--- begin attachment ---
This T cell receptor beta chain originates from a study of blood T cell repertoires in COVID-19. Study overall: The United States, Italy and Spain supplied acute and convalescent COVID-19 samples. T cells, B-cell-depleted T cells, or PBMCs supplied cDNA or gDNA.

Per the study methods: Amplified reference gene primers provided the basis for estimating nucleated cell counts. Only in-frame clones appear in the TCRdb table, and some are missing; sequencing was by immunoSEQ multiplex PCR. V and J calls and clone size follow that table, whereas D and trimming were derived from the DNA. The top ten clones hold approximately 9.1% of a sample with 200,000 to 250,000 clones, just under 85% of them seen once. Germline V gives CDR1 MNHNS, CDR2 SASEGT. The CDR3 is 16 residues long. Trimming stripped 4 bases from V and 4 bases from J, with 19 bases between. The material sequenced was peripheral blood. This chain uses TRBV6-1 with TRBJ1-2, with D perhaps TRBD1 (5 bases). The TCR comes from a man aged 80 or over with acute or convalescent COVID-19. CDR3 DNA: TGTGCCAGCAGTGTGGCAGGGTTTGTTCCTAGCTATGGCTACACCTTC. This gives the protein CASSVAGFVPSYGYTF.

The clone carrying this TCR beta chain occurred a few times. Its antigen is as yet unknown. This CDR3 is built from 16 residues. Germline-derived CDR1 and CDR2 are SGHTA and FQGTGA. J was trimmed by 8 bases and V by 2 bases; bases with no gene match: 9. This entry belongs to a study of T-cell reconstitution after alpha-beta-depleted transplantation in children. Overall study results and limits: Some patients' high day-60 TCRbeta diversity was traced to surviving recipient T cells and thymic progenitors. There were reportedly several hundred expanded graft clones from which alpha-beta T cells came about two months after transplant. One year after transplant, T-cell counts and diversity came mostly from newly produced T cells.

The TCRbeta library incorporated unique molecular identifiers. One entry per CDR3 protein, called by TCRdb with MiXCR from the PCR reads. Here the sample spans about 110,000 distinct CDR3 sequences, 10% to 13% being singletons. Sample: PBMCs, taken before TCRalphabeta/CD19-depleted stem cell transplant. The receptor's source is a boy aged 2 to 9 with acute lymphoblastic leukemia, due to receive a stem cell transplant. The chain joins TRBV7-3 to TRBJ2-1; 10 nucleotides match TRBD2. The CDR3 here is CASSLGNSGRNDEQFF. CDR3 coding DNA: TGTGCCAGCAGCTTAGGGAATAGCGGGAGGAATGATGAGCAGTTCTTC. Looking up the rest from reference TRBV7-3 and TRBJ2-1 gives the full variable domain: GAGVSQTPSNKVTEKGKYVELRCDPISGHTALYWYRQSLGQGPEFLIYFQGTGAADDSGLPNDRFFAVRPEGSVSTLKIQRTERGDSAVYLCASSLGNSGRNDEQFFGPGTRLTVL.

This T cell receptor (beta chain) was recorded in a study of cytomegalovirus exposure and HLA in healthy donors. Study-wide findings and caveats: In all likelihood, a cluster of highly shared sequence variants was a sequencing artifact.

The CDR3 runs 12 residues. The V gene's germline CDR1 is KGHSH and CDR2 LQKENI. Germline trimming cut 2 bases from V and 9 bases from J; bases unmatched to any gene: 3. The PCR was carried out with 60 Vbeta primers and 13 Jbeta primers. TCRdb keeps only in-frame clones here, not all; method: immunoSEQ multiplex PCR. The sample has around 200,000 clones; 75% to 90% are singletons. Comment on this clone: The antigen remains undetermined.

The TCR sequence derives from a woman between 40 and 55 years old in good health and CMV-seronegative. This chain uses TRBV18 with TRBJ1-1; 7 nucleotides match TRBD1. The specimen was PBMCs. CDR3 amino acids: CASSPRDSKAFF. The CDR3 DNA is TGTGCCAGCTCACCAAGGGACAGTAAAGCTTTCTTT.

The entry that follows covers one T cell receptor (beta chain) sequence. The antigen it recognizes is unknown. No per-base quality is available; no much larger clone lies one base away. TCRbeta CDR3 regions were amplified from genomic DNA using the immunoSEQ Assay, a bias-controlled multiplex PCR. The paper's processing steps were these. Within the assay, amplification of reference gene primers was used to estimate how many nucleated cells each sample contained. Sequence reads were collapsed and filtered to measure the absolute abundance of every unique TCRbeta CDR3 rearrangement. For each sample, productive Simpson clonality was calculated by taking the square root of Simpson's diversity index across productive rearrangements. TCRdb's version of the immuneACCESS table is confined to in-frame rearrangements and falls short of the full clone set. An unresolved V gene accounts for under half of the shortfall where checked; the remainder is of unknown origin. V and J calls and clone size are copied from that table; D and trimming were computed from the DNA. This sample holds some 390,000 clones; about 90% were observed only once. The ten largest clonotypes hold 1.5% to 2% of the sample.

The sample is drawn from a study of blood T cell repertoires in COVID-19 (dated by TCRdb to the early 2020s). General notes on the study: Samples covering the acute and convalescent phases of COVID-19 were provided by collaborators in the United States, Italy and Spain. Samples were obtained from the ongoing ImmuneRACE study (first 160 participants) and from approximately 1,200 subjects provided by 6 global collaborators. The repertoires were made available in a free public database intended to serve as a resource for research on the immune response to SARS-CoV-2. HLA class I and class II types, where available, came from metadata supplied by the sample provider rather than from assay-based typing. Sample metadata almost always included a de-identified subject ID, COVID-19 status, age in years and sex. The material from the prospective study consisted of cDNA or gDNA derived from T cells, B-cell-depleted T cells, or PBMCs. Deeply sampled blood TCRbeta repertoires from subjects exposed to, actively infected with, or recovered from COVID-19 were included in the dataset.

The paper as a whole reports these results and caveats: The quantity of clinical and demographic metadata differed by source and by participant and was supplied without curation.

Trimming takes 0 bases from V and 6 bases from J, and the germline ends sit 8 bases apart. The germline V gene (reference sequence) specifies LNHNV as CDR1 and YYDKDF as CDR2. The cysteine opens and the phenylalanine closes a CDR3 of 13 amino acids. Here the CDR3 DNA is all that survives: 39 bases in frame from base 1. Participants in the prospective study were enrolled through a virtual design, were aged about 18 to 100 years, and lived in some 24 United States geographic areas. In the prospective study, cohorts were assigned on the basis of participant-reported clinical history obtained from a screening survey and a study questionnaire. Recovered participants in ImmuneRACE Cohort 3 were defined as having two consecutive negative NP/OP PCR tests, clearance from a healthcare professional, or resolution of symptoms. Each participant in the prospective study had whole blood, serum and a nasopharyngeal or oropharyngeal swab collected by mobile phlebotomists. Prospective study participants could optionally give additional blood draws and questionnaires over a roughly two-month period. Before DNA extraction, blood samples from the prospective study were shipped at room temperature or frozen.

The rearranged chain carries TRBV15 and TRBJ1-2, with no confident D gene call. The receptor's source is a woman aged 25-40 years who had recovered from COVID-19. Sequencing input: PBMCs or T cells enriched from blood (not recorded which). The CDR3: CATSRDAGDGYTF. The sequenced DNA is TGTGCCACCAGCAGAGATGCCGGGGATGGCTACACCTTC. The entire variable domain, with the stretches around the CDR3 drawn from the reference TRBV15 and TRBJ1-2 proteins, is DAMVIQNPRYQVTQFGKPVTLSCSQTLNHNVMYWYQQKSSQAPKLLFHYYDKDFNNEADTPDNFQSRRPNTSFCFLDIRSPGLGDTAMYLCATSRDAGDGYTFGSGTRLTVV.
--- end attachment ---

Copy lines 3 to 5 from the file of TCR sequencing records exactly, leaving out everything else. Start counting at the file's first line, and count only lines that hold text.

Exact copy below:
The clone carrying this TCR beta chain occurred a few times. Its antigen is as yet unknown. This CDR3 is built from 16 residues. Germline-derived CDR1 and CDR2 are SGHTA and FQGTGA. J was trimmed by 8 bases and V by 2 bases; bases with no gene match: 9. This entry belongs to a study of T-cell reconstitution after alpha-beta-depleted transplantation in children. Overall study results and limits: Some patients' high day-60 TCRbeta diversity was traced to surviving recipient T cells and thymic progenitors. There were reportedly several hundred expanded graft clones from which alpha-beta T cells came about two months after transplant. One year after transplant, T-cell counts and diversity came mostly from newly produced T cells.

The TCRbeta library incorporated unique molecular identifiers. One entry per CDR3 protein, called by TCRdb with MiXCR from the PCR reads. Here the sample spans about 110,000 distinct CDR3 sequences, 10% to 13% being singletons. Sample: PBMCs, taken before TCRalphabeta/CD19-depleted stem cell transplant. The receptor's source is a boy aged 2 to 9 with acute lymphoblastic leukemia, due to receive a stem cell transplant. The chain joins TRBV7-3 to TRBJ2-1; 10 nucleotides match TRBD2. The CDR3 here is CASSLGNSGRNDEQFF. CDR3 coding DNA: TGTGCCAGCAGCTTAGGGAATAGCGGGAGGAATGATGAGCAGTTCTTC. Looking up the rest from reference TRBV7-3 and TRBJ2-1 gives the full variable domain: GAGVSQTPSNKVTEKGKYVELRCDPISGHTALYWYRQSLGQGPEFLIYFQGTGAADDSGLPNDRFFAVRPEGSVSTLKIQRTERGDSAVYLCASSLGNSGRNDEQFFGPGTRLTVL.

This T cell receptor (beta chain) was recorded in a study of cytomegalovirus exposure and HLA in healthy donors. Study-wide findings and caveats: In all likelihood, a cluster of highly shared sequence variants was a sequencing artifact.